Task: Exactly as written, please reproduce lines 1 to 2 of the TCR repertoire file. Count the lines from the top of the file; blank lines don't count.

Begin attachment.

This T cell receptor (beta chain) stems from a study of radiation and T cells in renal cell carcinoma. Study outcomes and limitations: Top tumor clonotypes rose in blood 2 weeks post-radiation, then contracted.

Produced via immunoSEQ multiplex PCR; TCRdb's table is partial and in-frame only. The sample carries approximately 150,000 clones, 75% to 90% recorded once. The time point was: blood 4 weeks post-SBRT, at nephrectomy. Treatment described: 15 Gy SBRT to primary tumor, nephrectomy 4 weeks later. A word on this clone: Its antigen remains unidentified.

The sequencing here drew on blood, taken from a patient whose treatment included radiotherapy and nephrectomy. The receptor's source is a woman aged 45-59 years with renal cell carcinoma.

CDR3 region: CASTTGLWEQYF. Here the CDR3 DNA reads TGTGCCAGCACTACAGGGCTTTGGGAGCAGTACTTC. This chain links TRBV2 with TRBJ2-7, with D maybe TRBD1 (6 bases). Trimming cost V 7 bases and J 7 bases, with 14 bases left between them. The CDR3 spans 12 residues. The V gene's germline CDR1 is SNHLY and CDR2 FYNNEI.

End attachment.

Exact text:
This T cell receptor (beta chain) stems from a study of radiation and T cells in renal cell carcinoma. Study outcomes and limitations: Top tumor clonotypes rose in blood 2 weeks post-radiation, then contracted.

Produced via immunoSEQ multiplex PCR; TCRdb's table is partial and in-frame only. The sample carries approximately 150,000 clones, 75% to 90% recorded once. The time point was: blood 4 weeks post-SBRT, at nephrectomy. Treatment described: 15 Gy SBRT to primary tumor, nephrectomy 4 weeks later. A word on this clone: Its antigen remains unidentified.